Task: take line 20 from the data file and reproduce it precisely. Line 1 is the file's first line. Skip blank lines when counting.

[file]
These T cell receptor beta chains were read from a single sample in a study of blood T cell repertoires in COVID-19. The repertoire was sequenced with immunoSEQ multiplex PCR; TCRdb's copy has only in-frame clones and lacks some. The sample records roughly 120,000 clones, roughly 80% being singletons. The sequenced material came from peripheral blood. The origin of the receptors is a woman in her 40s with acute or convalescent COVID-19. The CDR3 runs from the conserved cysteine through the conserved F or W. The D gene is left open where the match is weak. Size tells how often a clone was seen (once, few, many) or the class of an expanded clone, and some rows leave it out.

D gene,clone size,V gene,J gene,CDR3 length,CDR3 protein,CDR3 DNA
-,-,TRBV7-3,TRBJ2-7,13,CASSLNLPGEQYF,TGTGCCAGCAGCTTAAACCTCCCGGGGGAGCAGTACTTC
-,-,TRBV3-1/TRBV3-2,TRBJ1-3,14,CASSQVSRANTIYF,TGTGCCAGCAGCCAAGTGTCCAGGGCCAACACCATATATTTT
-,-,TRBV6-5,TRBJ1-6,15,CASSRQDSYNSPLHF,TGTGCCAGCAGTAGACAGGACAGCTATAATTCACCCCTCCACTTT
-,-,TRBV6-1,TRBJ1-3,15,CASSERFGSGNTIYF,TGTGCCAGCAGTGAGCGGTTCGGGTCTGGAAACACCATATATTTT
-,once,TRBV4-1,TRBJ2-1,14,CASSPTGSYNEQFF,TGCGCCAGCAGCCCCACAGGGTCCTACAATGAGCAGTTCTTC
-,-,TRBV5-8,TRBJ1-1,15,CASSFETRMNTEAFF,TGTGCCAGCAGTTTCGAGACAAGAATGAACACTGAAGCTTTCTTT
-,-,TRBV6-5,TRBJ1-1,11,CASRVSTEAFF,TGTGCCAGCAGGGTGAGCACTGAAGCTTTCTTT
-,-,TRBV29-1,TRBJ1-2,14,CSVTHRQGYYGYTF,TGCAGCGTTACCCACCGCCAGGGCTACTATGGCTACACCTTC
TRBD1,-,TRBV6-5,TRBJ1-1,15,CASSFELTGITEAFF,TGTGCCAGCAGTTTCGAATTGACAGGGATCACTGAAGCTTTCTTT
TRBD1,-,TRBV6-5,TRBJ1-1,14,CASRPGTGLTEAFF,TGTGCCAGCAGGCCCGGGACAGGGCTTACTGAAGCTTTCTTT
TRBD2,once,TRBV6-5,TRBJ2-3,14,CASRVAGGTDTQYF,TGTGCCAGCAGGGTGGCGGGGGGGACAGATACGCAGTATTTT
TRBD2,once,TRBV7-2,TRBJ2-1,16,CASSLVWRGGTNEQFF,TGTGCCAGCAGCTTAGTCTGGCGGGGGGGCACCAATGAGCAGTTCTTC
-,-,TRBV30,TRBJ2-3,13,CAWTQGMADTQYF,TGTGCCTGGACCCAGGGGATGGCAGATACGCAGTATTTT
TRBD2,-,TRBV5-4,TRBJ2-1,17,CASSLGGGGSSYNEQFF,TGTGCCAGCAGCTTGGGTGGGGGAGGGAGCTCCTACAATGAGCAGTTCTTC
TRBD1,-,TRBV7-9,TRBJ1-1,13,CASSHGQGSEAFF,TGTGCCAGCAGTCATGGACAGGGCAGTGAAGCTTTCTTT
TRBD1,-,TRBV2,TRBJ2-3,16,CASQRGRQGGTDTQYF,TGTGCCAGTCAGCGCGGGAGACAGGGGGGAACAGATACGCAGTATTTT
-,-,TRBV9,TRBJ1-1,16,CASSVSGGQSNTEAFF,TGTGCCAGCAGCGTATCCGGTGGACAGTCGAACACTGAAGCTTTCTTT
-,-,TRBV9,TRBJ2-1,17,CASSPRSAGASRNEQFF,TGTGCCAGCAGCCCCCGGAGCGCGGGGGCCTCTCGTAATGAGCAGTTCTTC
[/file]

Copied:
-,-,TRBV9,TRBJ2-1,17,CASSPRSAGASRNEQFF,TGTGCCAGCAGCCCCCGGAGCGCGGGGGCCTCTCGTAATGAGCAGTTCTTC